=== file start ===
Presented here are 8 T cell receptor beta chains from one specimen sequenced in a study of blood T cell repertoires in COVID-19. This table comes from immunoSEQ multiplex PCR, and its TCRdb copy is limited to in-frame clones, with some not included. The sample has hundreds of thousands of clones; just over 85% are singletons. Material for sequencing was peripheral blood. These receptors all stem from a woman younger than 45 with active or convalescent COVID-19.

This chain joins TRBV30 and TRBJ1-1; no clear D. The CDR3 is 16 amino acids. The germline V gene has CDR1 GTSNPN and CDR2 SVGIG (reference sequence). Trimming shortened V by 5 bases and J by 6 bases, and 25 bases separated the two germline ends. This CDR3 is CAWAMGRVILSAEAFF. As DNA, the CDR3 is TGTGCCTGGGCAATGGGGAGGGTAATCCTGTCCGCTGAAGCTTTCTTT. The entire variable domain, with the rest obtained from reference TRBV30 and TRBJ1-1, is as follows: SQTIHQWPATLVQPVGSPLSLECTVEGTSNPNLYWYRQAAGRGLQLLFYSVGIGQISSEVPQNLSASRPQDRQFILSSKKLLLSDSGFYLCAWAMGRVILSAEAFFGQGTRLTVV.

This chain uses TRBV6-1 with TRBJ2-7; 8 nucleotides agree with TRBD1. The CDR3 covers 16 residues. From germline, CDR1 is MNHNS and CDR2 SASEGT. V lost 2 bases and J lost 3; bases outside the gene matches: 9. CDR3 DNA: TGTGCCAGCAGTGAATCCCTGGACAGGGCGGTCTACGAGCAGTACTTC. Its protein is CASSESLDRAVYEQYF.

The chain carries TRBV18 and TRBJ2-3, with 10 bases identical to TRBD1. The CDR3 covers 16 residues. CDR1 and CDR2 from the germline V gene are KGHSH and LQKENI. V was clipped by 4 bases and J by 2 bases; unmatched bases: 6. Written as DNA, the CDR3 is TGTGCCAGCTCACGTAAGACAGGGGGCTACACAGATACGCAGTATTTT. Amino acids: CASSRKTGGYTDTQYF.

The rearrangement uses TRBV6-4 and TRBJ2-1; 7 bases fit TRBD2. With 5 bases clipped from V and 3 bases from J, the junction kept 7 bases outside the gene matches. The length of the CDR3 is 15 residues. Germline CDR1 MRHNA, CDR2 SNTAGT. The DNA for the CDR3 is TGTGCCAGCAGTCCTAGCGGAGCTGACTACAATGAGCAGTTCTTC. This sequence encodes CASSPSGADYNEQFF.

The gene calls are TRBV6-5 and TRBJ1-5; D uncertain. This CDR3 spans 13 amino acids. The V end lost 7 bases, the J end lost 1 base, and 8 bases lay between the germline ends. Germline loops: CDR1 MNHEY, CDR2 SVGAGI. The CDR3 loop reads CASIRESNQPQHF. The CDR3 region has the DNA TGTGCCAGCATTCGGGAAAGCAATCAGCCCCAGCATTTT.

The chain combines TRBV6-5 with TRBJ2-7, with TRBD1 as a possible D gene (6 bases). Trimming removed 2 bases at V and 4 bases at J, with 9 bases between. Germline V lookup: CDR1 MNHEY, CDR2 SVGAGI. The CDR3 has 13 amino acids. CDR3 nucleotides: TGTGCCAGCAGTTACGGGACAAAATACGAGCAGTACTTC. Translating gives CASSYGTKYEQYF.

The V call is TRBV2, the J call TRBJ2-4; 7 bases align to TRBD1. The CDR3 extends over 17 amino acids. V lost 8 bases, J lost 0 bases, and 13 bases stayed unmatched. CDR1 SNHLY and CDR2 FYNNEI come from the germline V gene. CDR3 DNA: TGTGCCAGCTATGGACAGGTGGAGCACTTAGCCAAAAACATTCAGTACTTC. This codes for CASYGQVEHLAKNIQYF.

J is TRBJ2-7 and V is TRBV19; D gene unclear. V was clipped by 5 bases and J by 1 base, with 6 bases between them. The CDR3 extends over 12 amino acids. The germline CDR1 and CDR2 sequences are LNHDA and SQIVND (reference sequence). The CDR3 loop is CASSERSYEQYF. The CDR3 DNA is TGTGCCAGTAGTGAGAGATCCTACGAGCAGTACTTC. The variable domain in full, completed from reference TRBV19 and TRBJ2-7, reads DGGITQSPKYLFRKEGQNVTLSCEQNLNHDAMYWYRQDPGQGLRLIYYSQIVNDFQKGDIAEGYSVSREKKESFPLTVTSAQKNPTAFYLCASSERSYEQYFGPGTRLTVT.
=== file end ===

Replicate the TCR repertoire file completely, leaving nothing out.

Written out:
Presented here are 8 T cell receptor beta chains from one specimen sequenced in a study of blood T cell repertoires in COVID-19. This table comes from immunoSEQ multiplex PCR, and its TCRdb copy is limited to in-frame clones, with some not included. The sample has hundreds of thousands of clones; just over 85% are singletons. Material for sequencing was peripheral blood. These receptors all stem from a woman younger than 45 with active or convalescent COVID-19.

This chain joins TRBV30 and TRBJ1-1; no clear D. The CDR3 is 16 amino acids. The germline V gene has CDR1 GTSNPN and CDR2 SVGIG (reference sequence). Trimming shortened V by 5 bases and J by 6 bases, and 25 bases separated the two germline ends. This CDR3 is CAWAMGRVILSAEAFF. As DNA, the CDR3 is TGTGCCTGGGCAATGGGGAGGGTAATCCTGTCCGCTGAAGCTTTCTTT. The entire variable domain, with the rest obtained from reference TRBV30 and TRBJ1-1, is as follows: SQTIHQWPATLVQPVGSPLSLECTVEGTSNPNLYWYRQAAGRGLQLLFYSVGIGQISSEVPQNLSASRPQDRQFILSSKKLLLSDSGFYLCAWAMGRVILSAEAFFGQGTRLTVV.

This chain uses TRBV6-1 with TRBJ2-7; 8 nucleotides agree with TRBD1. The CDR3 covers 16 residues. From germline, CDR1 is MNHNS and CDR2 SASEGT. V lost 2 bases and J lost 3; bases outside the gene matches: 9. CDR3 DNA: TGTGCCAGCAGTGAATCCCTGGACAGGGCGGTCTACGAGCAGTACTTC. Its protein is CASSESLDRAVYEQYF.

The chain carries TRBV18 and TRBJ2-3, with 10 bases identical to TRBD1. The CDR3 covers 16 residues. CDR1 and CDR2 from the germline V gene are KGHSH and LQKENI. V was clipped by 4 bases and J by 2 bases; unmatched bases: 6. Written as DNA, the CDR3 is TGTGCCAGCTCACGTAAGACAGGGGGCTACACAGATACGCAGTATTTT. Amino acids: CASSRKTGGYTDTQYF.

The rearrangement uses TRBV6-4 and TRBJ2-1; 7 bases fit TRBD2. With 5 bases clipped from V and 3 bases from J, the junction kept 7 bases outside the gene matches. The length of the CDR3 is 15 residues. Germline CDR1 MRHNA, CDR2 SNTAGT. The DNA for the CDR3 is TGTGCCAGCAGTCCTAGCGGAGCTGACTACAATGAGCAGTTCTTC. This sequence encodes CASSPSGADYNEQFF.

The gene calls are TRBV6-5 and TRBJ1-5; D uncertain. This CDR3 spans 13 amino acids. The V end lost 7 bases, the J end lost 1 base, and 8 bases lay between the germline ends. Germline loops: CDR1 MNHEY, CDR2 SVGAGI. The CDR3 loop reads CASIRESNQPQHF. The CDR3 region has the DNA TGTGCCAGCATTCGGGAAAGCAATCAGCCCCAGCATTTT.

The chain combines TRBV6-5 with TRBJ2-7, with TRBD1 as a possible D gene (6 bases). Trimming removed 2 bases at V and 4 bases at J, with 9 bases between. Germline V lookup: CDR1 MNHEY, CDR2 SVGAGI. The CDR3 has 13 amino acids. CDR3 nucleotides: TGTGCCAGCAGTTACGGGACAAAATACGAGCAGTACTTC. Translating gives CASSYGTKYEQYF.

The V call is TRBV2, the J call TRBJ2-4; 7 bases align to TRBD1. The CDR3 extends over 17 amino acids. V lost 8 bases, J lost 0 bases, and 13 bases stayed unmatched. CDR1 SNHLY and CDR2 FYNNEI come from the germline V gene. CDR3 DNA: TGTGCCAGCTATGGACAGGTGGAGCACTTAGCCAAAAACATTCAGTACTTC. This codes for CASYGQVEHLAKNIQYF.

J is TRBJ2-7 and V is TRBV19; D gene unclear. V was clipped by 5 bases and J by 1 base, with 6 bases between them. The CDR3 extends over 12 amino acids. The germline CDR1 and CDR2 sequences are LNHDA and SQIVND (reference sequence). The CDR3 loop is CASSERSYEQYF. The CDR3 DNA is TGTGCCAGTAGTGAGAGATCCTACGAGCAGTACTTC. The variable domain in full, completed from reference TRBV19 and TRBJ2-7, reads DGGITQSPKYLFRKEGQNVTLSCEQNLNHDAMYWYRQDPGQGLRLIYYSQIVNDFQKGDIAEGYSVSREKKESFPLTVTSAQKNPTAFYLCASSERSYEQYFGPGTRLTVT.